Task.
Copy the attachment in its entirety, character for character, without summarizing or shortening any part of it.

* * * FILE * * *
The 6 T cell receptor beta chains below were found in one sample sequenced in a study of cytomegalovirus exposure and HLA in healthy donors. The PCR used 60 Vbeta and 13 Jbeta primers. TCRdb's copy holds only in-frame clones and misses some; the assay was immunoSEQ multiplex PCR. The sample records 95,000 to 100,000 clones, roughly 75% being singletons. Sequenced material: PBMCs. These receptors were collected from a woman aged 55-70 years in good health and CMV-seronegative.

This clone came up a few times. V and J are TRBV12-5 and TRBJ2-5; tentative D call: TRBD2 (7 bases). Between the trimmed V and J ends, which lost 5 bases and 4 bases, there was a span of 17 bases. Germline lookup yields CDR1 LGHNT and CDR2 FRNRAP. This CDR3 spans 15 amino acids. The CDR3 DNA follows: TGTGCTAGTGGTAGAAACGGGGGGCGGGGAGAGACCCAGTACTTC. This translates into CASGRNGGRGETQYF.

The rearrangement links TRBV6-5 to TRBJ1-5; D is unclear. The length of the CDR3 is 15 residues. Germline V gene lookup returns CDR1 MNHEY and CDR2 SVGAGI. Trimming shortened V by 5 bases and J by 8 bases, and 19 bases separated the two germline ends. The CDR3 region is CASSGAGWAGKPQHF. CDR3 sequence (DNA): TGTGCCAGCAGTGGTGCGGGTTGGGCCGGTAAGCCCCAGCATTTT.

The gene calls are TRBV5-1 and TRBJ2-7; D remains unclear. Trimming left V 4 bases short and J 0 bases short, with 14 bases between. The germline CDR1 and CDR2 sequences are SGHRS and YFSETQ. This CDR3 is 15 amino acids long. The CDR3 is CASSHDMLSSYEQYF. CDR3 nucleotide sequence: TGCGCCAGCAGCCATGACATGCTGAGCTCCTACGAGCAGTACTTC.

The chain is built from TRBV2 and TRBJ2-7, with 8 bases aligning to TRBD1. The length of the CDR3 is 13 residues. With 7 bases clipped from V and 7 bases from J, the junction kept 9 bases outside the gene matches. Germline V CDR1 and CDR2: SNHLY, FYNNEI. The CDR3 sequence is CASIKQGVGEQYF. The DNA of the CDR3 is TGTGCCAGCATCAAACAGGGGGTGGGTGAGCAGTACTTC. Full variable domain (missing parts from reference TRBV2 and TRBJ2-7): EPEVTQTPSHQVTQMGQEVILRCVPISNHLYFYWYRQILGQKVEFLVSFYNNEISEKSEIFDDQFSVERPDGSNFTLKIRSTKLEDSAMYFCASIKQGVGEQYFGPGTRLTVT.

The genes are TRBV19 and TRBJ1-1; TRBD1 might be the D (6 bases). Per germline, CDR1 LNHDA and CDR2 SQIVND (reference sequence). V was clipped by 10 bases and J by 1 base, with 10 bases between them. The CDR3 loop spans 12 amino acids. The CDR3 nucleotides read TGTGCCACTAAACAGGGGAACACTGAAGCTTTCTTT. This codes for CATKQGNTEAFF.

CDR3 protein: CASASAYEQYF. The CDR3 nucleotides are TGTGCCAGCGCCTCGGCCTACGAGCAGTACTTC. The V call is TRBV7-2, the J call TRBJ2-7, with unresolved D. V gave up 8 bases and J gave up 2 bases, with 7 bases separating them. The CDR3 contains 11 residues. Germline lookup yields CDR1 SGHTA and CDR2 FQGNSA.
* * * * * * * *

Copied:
The 6 T cell receptor beta chains below were found in one sample sequenced in a study of cytomegalovirus exposure and HLA in healthy donors. The PCR used 60 Vbeta and 13 Jbeta primers. TCRdb's copy holds only in-frame clones and misses some; the assay was immunoSEQ multiplex PCR. The sample records 95,000 to 100,000 clones, roughly 75% being singletons. Sequenced material: PBMCs. These receptors were collected from a woman aged 55-70 years in good health and CMV-seronegative.

This clone came up a few times. V and J are TRBV12-5 and TRBJ2-5; tentative D call: TRBD2 (7 bases). Between the trimmed V and J ends, which lost 5 bases and 4 bases, there was a span of 17 bases. Germline lookup yields CDR1 LGHNT and CDR2 FRNRAP. This CDR3 spans 15 amino acids. The CDR3 DNA follows: TGTGCTAGTGGTAGAAACGGGGGGCGGGGAGAGACCCAGTACTTC. This translates into CASGRNGGRGETQYF.

The rearrangement links TRBV6-5 to TRBJ1-5; D is unclear. The length of the CDR3 is 15 residues. Germline V gene lookup returns CDR1 MNHEY and CDR2 SVGAGI. Trimming shortened V by 5 bases and J by 8 bases, and 19 bases separated the two germline ends. The CDR3 region is CASSGAGWAGKPQHF. CDR3 sequence (DNA): TGTGCCAGCAGTGGTGCGGGTTGGGCCGGTAAGCCCCAGCATTTT.

The gene calls are TRBV5-1 and TRBJ2-7; D remains unclear. Trimming left V 4 bases short and J 0 bases short, with 14 bases between. The germline CDR1 and CDR2 sequences are SGHRS and YFSETQ. This CDR3 is 15 amino acids long. The CDR3 is CASSHDMLSSYEQYF. CDR3 nucleotide sequence: TGCGCCAGCAGCCATGACATGCTGAGCTCCTACGAGCAGTACTTC.

The chain is built from TRBV2 and TRBJ2-7, with 8 bases aligning to TRBD1. The length of the CDR3 is 13 residues. With 7 bases clipped from V and 7 bases from J, the junction kept 9 bases outside the gene matches. Germline V CDR1 and CDR2: SNHLY, FYNNEI. The CDR3 sequence is CASIKQGVGEQYF. The DNA of the CDR3 is TGTGCCAGCATCAAACAGGGGGTGGGTGAGCAGTACTTC. Full variable domain (missing parts from reference TRBV2 and TRBJ2-7): EPEVTQTPSHQVTQMGQEVILRCVPISNHLYFYWYRQILGQKVEFLVSFYNNEISEKSEIFDDQFSVERPDGSNFTLKIRSTKLEDSAMYFCASIKQGVGEQYFGPGTRLTVT.

The genes are TRBV19 and TRBJ1-1; TRBD1 might be the D (6 bases). Per germline, CDR1 LNHDA and CDR2 SQIVND (reference sequence). V was clipped by 10 bases and J by 1 base, with 10 bases between them. The CDR3 loop spans 12 amino acids. The CDR3 nucleotides read TGTGCCACTAAACAGGGGAACACTGAAGCTTTCTTT. This codes for CATKQGNTEAFF.

CDR3 protein: CASASAYEQYF. The CDR3 nucleotides are TGTGCCAGCGCCTCGGCCTACGAGCAGTACTTC. The V call is TRBV7-2, the J call TRBJ2-7, with unresolved D. V gave up 8 bases and J gave up 2 bases, with 7 bases separating them. The CDR3 contains 11 residues. Germline lookup yields CDR1 SGHTA and CDR2 FQGNSA.